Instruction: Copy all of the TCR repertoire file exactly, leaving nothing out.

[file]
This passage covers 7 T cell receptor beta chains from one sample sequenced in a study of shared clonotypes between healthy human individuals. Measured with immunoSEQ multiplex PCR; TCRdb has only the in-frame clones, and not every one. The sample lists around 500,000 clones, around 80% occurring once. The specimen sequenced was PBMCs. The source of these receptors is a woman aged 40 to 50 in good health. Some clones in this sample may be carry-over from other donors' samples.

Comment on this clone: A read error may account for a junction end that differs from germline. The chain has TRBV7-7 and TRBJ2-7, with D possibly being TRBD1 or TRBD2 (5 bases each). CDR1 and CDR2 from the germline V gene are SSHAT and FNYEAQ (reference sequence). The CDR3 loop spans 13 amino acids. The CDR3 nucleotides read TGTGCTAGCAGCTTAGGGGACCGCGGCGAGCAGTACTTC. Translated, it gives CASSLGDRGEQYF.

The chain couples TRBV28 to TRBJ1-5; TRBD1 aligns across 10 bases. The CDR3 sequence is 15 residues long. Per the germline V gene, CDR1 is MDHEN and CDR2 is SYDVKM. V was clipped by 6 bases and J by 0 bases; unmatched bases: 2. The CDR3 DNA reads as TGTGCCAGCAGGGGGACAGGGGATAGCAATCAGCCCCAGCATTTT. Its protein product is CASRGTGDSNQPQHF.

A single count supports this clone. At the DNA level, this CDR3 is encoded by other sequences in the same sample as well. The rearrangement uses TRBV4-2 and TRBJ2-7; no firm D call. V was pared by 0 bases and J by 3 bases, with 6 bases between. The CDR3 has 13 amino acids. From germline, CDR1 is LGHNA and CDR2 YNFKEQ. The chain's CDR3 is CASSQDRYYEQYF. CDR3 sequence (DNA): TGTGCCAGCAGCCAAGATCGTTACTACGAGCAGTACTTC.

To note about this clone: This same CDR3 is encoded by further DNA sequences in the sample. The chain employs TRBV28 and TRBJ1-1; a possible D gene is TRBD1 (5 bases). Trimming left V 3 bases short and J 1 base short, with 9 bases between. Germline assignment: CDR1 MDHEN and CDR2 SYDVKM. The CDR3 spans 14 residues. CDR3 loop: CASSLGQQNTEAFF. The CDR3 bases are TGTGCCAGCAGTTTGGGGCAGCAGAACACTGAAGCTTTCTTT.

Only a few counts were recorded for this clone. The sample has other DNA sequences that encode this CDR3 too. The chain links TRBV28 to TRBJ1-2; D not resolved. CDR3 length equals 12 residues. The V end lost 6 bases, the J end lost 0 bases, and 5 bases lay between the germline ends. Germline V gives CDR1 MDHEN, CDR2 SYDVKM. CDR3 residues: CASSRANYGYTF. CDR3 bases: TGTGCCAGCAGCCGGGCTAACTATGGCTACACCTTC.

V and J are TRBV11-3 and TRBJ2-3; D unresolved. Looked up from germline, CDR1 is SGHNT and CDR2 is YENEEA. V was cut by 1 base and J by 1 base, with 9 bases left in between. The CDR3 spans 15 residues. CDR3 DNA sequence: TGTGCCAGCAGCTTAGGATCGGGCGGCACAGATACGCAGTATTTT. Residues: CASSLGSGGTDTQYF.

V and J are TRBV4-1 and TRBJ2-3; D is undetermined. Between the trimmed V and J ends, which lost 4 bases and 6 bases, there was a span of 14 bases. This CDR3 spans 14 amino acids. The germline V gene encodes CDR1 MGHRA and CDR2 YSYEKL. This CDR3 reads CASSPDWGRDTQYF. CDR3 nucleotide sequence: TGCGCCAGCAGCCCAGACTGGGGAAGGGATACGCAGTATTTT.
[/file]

This passage covers 7 T cell receptor beta chains from one sample sequenced in a study of shared clonotypes between healthy human individuals. Measured with immunoSEQ multiplex PCR; TCRdb has only the in-frame clones, and not every one. The sample lists around 500,000 clones, around 80% occurring once. The specimen sequenced was PBMCs. The source of these receptors is a woman aged 40 to 50 in good health. Some clones in this sample may be carry-over from other donors' samples.

Comment on this clone: A read error may account for a junction end that differs from germline. The chain has TRBV7-7 and TRBJ2-7, with D possibly being TRBD1 or TRBD2 (5 bases each). CDR1 and CDR2 from the germline V gene are SSHAT and FNYEAQ (reference sequence). The CDR3 loop spans 13 amino acids. The CDR3 nucleotides read TGTGCTAGCAGCTTAGGGGACCGCGGCGAGCAGTACTTC. Translated, it gives CASSLGDRGEQYF.

The chain couples TRBV28 to TRBJ1-5; TRBD1 aligns across 10 bases. The CDR3 sequence is 15 residues long. Per the germline V gene, CDR1 is MDHEN and CDR2 is SYDVKM. V was clipped by 6 bases and J by 0 bases; unmatched bases: 2. The CDR3 DNA reads as TGTGCCAGCAGGGGGACAGGGGATAGCAATCAGCCCCAGCATTTT. Its protein product is CASRGTGDSNQPQHF.

A single count supports this clone. At the DNA level, this CDR3 is encoded by other sequences in the same sample as well. The rearrangement uses TRBV4-2 and TRBJ2-7; no firm D call. V was pared by 0 bases and J by 3 bases, with 6 bases between. The CDR3 has 13 amino acids. From germline, CDR1 is LGHNA and CDR2 YNFKEQ. The chain's CDR3 is CASSQDRYYEQYF. CDR3 sequence (DNA): TGTGCCAGCAGCCAAGATCGTTACTACGAGCAGTACTTC.

To note about this clone: This same CDR3 is encoded by further DNA sequences in the sample. The chain employs TRBV28 and TRBJ1-1; a possible D gene is TRBD1 (5 bases). Trimming left V 3 bases short and J 1 base short, with 9 bases between. Germline assignment: CDR1 MDHEN and CDR2 SYDVKM. The CDR3 spans 14 residues. CDR3 loop: CASSLGQQNTEAFF. The CDR3 bases are TGTGCCAGCAGTTTGGGGCAGCAGAACACTGAAGCTTTCTTT.

Only a few counts were recorded for this clone. The sample has other DNA sequences that encode this CDR3 too. The chain links TRBV28 to TRBJ1-2; D not resolved. CDR3 length equals 12 residues. The V end lost 6 bases, the J end lost 0 bases, and 5 bases lay between the germline ends. Germline V gives CDR1 MDHEN, CDR2 SYDVKM. CDR3 residues: CASSRANYGYTF. CDR3 bases: TGTGCCAGCAGCCGGGCTAACTATGGCTACACCTTC.

V and J are TRBV11-3 and TRBJ2-3; D unresolved. Looked up from germline, CDR1 is SGHNT and CDR2 is YENEEA. V was cut by 1 base and J by 1 base, with 9 bases left in between. The CDR3 spans 15 residues. CDR3 DNA sequence: TGTGCCAGCAGCTTAGGATCGGGCGGCACAGATACGCAGTATTTT. Residues: CASSLGSGGTDTQYF.

V and J are TRBV4-1 and TRBJ2-3; D is undetermined. Between the trimmed V and J ends, which lost 4 bases and 6 bases, there was a span of 14 bases. This CDR3 spans 14 amino acids. The germline V gene encodes CDR1 MGHRA and CDR2 YSYEKL. This CDR3 reads CASSPDWGRDTQYF. CDR3 nucleotide sequence: TGCGCCAGCAGCCCAGACTGGGGAAGGGATACGCAGTATTTT.